COVINGTON, La. — In shackles and a striped jumpsuit, Jack Strain’s second accuser took the witness stand Friday.
While his mother watched, Mark Finn gave the most graphic testimony yet in the Strain sex crimes trial, describing years of alleged molestation and rape by the former St. Tammany Parish Sheriff starting when he was just 6-years-old.
“Mom, I’m sorry you’ve got to hear this,” Finn said.
Finn, a self-described career criminal, broke his silence about Strain’s alleged abuse in an exclusive interview with WWL-TV and The New Orleans Advocate in 2019. Finn will be the only one of Strain’s accusers WWL-TV will identify.
Referring to Strain as “monster and a predator,” Finn recalled what he described as the most “degrading” and “shameful” moments in his life.
Strain began as a caretaker and father figure for Mark Finn. The 6-year-old boy from Abita Springs came from a poor family and had a strained relationship with his own father. He’d spend time at the Strain family home, where 13-year-old Jack Strain taught him how to milk a cow, took him fishing and let him ride three-wheelers. On that same farm, Finn says Strain raped him.
Strain’s defense attorney Billy Gibbens, questioned Finn’s motives for the accusations, suggesting that Finn stood to make a lot of money in a separate civil suit if Strain was found guilty and that he’d even tried to negotiate a shorter jail sentence in exchange for his cooperation.
The abuse started in the pond where they’d go swimming, according to Finn. He said Strain would go under water and perform oral sex on the then 6-year-old Finn. Sometimes, Finn says Strain would pull down his shorts and rub up against Finn’s buttocks.
“He was trying to get in me – push it in me – but it didn’t fit,” Finn said, choking back tears.
Over the course of the next six years, Finn says Strain’s sexual abuse got worse and worse. At one point, he said Strain forced him to perform oral sex on him, grabbing his head and making him gag. He also claimed Strain made him perform oral sex on him while Finn would milk cows.
“He’d think it was funny,” Finn said, staring down Strain in the courtroom. “I’ll never forget how he laughs.”
Finn said the sexual abuse would turn even more violent when the two boys would go back to Strain’s bedroom. It was there that Finn said Strain began anally raping him.
“I didn’t even know what sex was,” Finn said. “I didn’t know what was going on. It hurt me.”
It was another reason why he never told anyone about the abuse until recently.
“Cause I’m not gay,” Finn said. “It makes me sick to say I had someone take my penis and put it inside of him. It’s degrading … you put a scar on me.”
Finn testified that the abuse came to a sudden end when he was a young teenager, around 12 or 13-years-old.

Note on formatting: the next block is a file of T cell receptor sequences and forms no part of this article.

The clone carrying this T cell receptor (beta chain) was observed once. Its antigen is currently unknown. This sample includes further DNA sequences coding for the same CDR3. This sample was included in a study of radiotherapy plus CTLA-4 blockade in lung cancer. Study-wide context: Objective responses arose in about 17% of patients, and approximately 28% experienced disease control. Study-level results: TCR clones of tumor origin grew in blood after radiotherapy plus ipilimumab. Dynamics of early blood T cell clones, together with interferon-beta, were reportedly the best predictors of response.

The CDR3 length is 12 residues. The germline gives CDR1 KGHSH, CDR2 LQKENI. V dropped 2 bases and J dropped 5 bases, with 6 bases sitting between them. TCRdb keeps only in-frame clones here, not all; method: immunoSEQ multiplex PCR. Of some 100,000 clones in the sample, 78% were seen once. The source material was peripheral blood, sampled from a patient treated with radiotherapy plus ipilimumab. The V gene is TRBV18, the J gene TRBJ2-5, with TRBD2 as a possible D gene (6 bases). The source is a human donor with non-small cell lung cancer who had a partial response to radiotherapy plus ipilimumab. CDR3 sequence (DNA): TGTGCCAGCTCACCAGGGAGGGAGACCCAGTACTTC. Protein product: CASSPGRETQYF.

While staring at a picture of himself as a young boy, projected onto the wall of the courtroom for the jury to see, Finn testified that Strain would force him facedown on the bed, cover his buttocks in baby oil and try to penetrate him. Finn said he’d have to cover his mouth to muffle the screams.
When he’d go home, Finn said he would bleed into his bath water. He said he’d turn on the faucet so that his family wouldn’t hear him cry as he cleaned the blood stains from his underwear.
Finn was emotional during his testimony, sobbing heavily and stopping to do breathing exercises to calm himself, but it wasn’t until cross-examination from Gibbens that he completely lost his cool. Gibbens asked why his accusations against his client had changed, showing earlier interviews where he claimed Strain never penetrated him – a direct contradiction to what he said in court Friday.
“You’re a man, aren’t you?” Finn said, rising from his seat. “Imagine how you’d feel as a young man having your virginity taken by a man when it’s supposed to be taken by a woman.”
In contrast, Jack Strain watched silently without expression, occasionally taking notes. His son sat behind him, as he has every day of the trial.
Gibbens asked Finn about claims he’d made about drones following him around while he’s out of prison and watching him at his home, in what seemed to be an attempt to get the jury to question his mental stability. Finn said he still sees drones following him.
The defense also questioned Finn about letters he sent to a federal agent where he asked her about a potential civil suit and if she could help him get into a re-entry program. Gibbens suggested that Finn was making up these stories about Strain for money and reduced jail time.
Assistant District Attorney addressed the letters during his redirect, noting that Finn asked for help, but never said he wouldn’t cooperate with investigators. He also mentioned that Finn is currently facing a life sentence, making any money he’d receive in a civil suit useless if he’s found guilty. That case is being pursued by another state’s DA’s officer to avoid any conflicts, Sims said.
The trial is set to resume on Tuesday, Nov. 2 at 9 a.m.
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